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Decomposers play an important role in the circle of life—without them, waste would just pile up! These activities help students study decomposers, with particular relevance to waste cycling and sustainability.
Decomposers are made up of the FBI (fungi, bacteria and invertebrates—worms and insects). They are all living things that get energy by eating dead animals and plants and breaking down wastes of other animals.
Compostable or biodegradable waste is waste from once living organisms that can be broken down and recycled by decomposers. In our homes, we can recycle food waste into usable nutrients using worms as decomposers. Decomposers are also used in industrial applications such as oil spill cleanups.
LIST OF ACTIVITIES
Energy enters the food chain from the sun. Producers (e.g. plants) create complex organic substances (essentially food) using energy from sunlight and other materials. Consumers (e.g. animals) get their energy by eating the producers and/or other consumers. Scavengers and decomposers get their energy by eating dead plants or animals.
Rotting food (or food that’s gone ‘bad’) doesn’t look or smell great but it contains a wealth of nutrients, including carbon, nitrogen, and phosphorous. Living organisms require these nutrients to create cells, tissues and to provide energy for life processes.
When a plant or animal dies, nutrients would remain forever locked in the dead tissues if it weren't for decomposers. The decomposers complete the cycle by returning essential molecules to the plant producers.
Decomposers (fungi, bacteria, invertebrates such as worms and insects) have the ability to break down dead organisms into smaller particles and create new compounds. We use decomposers to restore the natural nutrient cycle through controlled composting.
Decomposers are the link that keeps the circle of life in motion. The nutrients that decomposers release into the environment become part of the soil, making it fertile and good for plant growth. These nutrients become a part of new plants that grow from the fertile soil.
Biodegradability: Biological and biochemical breakdown of organic materials by the environment. Biodegradability simply means that soil micro-organisms and natural weathering processes are capable of decomposing the material into soil nutrients without leaving any harmful residues behind. Or: something that rots.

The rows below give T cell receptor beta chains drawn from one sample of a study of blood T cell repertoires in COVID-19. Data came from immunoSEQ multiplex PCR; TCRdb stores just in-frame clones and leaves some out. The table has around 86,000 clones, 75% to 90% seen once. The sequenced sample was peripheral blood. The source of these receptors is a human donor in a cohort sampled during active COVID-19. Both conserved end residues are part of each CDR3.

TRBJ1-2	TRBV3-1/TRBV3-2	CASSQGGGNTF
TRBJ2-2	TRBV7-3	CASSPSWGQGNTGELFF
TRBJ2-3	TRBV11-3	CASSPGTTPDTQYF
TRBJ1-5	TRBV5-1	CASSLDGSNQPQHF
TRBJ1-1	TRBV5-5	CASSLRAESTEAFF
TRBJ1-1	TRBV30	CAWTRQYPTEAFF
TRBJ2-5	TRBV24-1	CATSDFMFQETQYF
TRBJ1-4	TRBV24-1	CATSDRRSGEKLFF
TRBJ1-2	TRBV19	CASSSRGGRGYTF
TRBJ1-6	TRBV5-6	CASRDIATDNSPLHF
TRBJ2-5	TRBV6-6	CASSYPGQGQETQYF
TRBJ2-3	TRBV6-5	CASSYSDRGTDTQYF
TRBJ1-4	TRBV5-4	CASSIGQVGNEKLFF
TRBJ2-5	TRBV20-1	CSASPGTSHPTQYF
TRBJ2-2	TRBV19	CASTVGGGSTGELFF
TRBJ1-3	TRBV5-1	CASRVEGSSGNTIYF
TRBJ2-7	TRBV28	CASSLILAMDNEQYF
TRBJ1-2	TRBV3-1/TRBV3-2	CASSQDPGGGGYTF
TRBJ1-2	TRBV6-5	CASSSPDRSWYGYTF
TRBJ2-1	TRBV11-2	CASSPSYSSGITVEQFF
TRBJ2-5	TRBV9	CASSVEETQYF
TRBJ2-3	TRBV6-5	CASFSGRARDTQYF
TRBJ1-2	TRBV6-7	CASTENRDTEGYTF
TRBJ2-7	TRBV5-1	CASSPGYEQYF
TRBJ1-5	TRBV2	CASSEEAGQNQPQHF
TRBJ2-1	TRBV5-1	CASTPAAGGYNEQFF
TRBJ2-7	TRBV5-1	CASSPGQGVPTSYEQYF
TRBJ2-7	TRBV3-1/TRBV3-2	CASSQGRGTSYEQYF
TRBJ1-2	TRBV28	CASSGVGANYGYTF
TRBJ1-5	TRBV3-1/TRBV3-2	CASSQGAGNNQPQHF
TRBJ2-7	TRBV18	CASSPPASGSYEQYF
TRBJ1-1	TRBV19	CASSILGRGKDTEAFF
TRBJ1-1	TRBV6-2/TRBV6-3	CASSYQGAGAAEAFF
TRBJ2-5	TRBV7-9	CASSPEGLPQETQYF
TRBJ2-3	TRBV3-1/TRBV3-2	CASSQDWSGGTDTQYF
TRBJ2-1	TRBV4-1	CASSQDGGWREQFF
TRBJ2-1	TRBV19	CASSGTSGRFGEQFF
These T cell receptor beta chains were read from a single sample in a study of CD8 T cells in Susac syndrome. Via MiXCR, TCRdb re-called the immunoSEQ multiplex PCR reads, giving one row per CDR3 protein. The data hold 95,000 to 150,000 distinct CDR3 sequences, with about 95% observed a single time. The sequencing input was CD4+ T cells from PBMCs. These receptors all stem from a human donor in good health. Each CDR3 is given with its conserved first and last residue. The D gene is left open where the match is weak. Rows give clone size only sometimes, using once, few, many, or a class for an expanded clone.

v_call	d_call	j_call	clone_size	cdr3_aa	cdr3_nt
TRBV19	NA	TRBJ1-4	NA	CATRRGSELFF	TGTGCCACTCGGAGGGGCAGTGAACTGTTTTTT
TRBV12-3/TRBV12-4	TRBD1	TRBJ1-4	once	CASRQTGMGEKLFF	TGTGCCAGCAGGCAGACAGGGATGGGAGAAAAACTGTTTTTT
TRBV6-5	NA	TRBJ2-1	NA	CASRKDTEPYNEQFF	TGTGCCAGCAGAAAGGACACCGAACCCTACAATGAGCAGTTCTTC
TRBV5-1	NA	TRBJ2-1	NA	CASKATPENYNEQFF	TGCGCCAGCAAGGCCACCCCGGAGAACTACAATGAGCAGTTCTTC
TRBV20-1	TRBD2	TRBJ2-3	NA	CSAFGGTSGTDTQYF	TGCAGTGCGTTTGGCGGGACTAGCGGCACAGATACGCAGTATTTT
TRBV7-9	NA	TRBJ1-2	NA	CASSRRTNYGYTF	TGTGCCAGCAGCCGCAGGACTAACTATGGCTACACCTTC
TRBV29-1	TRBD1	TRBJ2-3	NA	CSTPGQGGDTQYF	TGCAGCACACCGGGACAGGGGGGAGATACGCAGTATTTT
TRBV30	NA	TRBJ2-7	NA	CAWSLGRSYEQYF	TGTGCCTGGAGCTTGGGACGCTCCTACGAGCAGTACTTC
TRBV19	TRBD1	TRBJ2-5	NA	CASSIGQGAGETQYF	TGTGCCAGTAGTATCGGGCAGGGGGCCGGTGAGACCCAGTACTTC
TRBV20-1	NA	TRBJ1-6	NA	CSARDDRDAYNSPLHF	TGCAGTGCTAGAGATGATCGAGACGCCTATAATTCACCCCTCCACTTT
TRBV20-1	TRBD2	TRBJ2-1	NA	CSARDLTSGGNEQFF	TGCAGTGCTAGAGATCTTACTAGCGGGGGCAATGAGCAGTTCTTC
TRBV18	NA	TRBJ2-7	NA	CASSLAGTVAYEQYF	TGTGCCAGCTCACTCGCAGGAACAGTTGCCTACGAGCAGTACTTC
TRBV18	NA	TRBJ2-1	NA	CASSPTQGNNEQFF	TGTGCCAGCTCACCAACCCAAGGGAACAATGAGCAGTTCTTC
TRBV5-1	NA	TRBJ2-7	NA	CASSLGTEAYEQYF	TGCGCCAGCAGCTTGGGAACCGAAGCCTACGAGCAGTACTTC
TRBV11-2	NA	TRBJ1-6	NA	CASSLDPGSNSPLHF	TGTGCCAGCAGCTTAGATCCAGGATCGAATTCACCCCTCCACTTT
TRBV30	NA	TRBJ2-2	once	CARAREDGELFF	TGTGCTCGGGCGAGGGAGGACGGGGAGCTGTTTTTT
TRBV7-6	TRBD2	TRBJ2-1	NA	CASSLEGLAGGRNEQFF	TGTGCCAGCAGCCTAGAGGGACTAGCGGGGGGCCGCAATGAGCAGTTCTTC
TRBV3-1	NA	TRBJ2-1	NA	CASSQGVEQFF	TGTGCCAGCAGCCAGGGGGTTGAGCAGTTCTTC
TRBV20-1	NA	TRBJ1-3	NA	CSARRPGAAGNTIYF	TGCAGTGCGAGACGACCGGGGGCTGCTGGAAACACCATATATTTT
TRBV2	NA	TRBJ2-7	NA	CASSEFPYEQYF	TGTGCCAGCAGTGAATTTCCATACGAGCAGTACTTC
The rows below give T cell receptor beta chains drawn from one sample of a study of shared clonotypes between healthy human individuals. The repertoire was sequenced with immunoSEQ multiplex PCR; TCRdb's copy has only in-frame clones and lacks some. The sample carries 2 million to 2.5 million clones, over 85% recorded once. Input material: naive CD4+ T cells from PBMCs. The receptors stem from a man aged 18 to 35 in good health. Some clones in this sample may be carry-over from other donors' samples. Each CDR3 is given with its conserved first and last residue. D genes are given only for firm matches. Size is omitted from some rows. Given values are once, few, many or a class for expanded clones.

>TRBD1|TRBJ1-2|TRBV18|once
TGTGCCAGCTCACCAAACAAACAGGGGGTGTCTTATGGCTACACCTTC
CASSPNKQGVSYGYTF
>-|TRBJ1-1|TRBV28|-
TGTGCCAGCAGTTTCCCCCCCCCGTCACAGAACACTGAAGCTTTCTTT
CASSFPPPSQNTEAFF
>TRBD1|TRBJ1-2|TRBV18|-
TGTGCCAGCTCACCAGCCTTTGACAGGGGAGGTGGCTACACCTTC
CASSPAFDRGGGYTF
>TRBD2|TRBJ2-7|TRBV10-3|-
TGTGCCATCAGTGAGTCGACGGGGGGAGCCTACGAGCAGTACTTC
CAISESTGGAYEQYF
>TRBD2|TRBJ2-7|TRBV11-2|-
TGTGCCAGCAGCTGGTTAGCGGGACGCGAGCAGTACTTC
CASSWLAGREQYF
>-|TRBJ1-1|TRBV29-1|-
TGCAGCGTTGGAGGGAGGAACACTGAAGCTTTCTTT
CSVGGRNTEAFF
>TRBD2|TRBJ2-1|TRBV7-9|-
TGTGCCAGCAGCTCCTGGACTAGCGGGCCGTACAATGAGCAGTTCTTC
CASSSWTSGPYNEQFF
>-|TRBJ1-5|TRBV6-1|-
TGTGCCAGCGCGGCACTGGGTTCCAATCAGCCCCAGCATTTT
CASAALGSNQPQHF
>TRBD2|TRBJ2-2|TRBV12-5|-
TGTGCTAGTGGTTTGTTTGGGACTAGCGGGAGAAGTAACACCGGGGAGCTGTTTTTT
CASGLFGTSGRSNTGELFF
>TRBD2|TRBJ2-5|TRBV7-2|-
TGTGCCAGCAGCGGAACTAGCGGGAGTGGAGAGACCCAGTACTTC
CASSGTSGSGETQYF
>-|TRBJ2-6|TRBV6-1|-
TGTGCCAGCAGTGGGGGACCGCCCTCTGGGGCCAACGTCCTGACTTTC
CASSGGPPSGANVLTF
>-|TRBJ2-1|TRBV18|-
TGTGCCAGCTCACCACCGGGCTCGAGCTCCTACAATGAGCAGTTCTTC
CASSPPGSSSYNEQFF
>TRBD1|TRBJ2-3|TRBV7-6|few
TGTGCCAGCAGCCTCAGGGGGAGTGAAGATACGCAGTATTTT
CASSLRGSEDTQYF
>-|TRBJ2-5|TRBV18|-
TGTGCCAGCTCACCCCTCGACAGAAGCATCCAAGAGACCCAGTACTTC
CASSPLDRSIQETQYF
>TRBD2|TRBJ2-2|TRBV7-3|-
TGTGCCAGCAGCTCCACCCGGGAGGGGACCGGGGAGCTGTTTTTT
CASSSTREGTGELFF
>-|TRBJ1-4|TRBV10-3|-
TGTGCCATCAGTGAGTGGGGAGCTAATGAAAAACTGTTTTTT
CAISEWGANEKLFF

Bioplastics: Plastics made from renewable plant material or plant products like cornstarch, potato starch, or tapioca. These can biodegrade.
Bioremediation: Any process that uses micro-organisms, fungi, algae, green plants or their enzymes to improve the state of a natural environment altered by contaminants.
Compost: Verb: the controlled process of decomposing organic material. Noun: organic material that can be used as a medium to grow plants. Humus (mature compost) is a stable material that is dark brown or black and has a soil-like, earthy smell. Given enough time, all biodegradable material will oxidize to humus.
Decomposer: An organism, often a bacterium, fungus, or invertebrate that feeds on and breaks down dead plant or animal matter, making organic nutrients available to the ecosystem. Or: ‘FBI’ (fungi, bacteria, invertebrates)
Decomposition: The action or process of breaking down; the rotting or decaying of plant or animal matter.
Invertebrate: An animal that lacks a backbone or spinal column.
Nutrients: Organic and inorganic compounds that a living organism needs to live and grow or a substance used in an organism's metabolism which must be taken in from its environment. Or: food.
Organic waste: Waste created by or from a once-living organism. It is capable of decay and is composed of carbon compounds.
Vermicomposting: Using earthworms/red wiggler worms to turn organic waste into very high quality compost.
Science Learning | Measuring Biodegradability
NASA | Educator Guide | Decomposers Get Energy From Dead Things
San Francisco Environment Department | Teacher Fact Sheet | Worm Composting
Statistics Canada | Solid Waste in Canada
Ecology Center | Resources
California Department of Resources Recycling and Recovery | Vermicomposting Overview
Northwestern Education Project | What is a Decomposer?
Metro Vancouver | Worm Composting Brochure
US Department of Agriculture | Ask the Answer Worm!
The Bug Lab | Educators
Worms Eat My Garbage by Mary Appelhof